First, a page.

Keywords: handedness, laterality, position sense, knee joint, dynamometer
Abstract: Several Hungarian and foreign researchers have already studied the cardiorespiratory parameters of elite handball players. There are only a few studies though, which would separately review the changes in the functions of different organ systems. The aim of this study is to investigate the effect of an intervention (physical activity) on the cardiorespiratory system. In this study, 16 elite female handball players participated, whose body compositions were measured and took two vita maxima tests. During the analysis, each cardiorespiratory parameter was monitored for every 20 s. Between the two examinations, 6 weeks passed and an intervention took place. There was a significant decrease in relative body fat and a significant increase in relative muscle mass. Remarkable positive changes occurred in the values of ventilation, oxygen pulse, and in both absolute and relative aerobic capacities as well. The mean values of the team developed as expected, but the individual changes in body composition and cardiorespiratory parameters are just as important. First, we chose four players, who had the most outstanding changes. Second, we analyzed such parameters, which were expected to show adequate results in terms of the apparatus(es) functioning.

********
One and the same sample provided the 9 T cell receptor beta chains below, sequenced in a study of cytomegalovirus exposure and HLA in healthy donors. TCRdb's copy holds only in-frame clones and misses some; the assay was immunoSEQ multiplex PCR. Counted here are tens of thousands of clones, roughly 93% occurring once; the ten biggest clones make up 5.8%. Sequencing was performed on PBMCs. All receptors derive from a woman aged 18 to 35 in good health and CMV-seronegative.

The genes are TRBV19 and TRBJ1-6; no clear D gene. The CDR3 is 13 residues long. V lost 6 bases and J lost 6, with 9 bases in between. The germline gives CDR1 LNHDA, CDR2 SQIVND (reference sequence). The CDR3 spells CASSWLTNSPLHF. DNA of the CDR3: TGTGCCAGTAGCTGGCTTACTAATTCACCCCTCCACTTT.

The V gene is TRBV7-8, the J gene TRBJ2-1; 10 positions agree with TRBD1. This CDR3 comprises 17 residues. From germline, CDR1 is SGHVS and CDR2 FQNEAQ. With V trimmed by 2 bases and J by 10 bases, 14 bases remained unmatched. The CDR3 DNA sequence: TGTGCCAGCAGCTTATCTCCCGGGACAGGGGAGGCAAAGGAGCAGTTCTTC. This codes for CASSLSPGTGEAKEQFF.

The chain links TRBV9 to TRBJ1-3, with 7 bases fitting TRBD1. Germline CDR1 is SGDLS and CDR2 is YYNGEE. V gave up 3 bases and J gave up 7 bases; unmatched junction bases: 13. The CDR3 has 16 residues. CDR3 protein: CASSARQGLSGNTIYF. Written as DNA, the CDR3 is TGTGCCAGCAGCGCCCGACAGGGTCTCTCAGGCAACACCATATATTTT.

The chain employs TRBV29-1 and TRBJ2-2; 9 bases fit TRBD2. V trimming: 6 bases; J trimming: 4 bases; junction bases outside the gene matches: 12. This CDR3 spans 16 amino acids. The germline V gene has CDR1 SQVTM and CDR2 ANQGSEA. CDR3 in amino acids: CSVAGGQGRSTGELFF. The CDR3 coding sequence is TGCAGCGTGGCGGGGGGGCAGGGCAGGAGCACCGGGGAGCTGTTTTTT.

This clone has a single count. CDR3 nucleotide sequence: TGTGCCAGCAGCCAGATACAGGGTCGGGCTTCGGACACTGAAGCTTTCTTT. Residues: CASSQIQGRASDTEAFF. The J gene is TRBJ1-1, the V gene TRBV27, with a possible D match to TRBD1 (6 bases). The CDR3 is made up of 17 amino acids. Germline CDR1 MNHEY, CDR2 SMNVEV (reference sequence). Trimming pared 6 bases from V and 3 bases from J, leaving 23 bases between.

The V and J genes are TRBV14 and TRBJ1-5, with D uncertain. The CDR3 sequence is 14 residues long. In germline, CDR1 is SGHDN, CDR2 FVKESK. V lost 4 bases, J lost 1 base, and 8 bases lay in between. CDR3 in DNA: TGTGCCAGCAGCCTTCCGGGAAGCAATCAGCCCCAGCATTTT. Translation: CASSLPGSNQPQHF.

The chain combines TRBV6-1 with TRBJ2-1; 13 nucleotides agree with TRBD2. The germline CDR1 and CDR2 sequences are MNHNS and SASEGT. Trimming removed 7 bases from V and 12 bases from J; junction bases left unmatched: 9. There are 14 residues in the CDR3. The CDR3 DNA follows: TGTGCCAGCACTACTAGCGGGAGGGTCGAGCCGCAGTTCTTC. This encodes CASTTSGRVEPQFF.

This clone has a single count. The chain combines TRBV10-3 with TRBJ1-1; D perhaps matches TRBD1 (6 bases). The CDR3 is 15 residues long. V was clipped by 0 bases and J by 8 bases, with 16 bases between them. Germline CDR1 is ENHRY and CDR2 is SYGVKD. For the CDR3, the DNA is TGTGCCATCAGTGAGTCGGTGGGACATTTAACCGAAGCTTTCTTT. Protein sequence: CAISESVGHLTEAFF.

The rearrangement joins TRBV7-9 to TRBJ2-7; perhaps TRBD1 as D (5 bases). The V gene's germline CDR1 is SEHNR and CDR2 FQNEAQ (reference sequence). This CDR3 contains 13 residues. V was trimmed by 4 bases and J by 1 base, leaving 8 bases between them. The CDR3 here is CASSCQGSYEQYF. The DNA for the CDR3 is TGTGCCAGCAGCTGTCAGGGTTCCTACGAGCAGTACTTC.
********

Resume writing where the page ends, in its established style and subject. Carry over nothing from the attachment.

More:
Keywords: cardiovascular and respiratory parameters, maximal workload, intervention, handball players, aerobic capacity
Abstract: Low-intensity resistance exercise with blood-flow restriction (BFR) promotes similar adaptations to high-intensity resistance exercise (HI-RE). Interestingly, BFR has been demonstrated to be effective for a wide range of occlusion pressures. However, the occlusion pressure magnitude may alter the psychophysiological stress related to BFR as measured by rating of perceived exertion scale (RPE) and rating of pain. We aimed to compare the RPE and pain levels across different magnitudes of occlusion pressures, promoting new knowledge regarding occlusion pressure on stress related to BFR. All BFR protocols ranging between 40% and 80% of total arterial occlusion (BFR40, BFR50, BFR60, BFR70, and BFR80) were compared to HI-RE in 12 participants using a randomized and crossover design 72 h apart. BFR protocols and HI-RE were performed with 30% and 80% of one-repetition maximum (1RM) test value, respectively. RPE and pain levels were measured before exercise and immediately after each set. BFR protocols (i.e., BFR40 and BFR50) presented overall lower RPE response compared to higher-pressure BFR (i.e., BFR70 and BFR80) and HI-RE conditions. For pain levels, low-pressure BFRs (i.e., BFR40 and BFR50), and HI-RE showed lower values than high-pressure BFR protocols (i.e., BFR60, BFR70, and BFR80). In conclusion, low-pressure BFR protocols promote lower RPE and pain compared to high-pressure BFR protocols (between 60% and 80% of occlusion pressure), when total training volume (TTV) is equalized. In addition, HI-RE promotes similar levels of pain, but higher RPE than low-pressure BFR, probably due to the higher TTV.
Keywords: resistance training, blood-flow restriction, psychophysiological stress, rating of perceived exertion, pain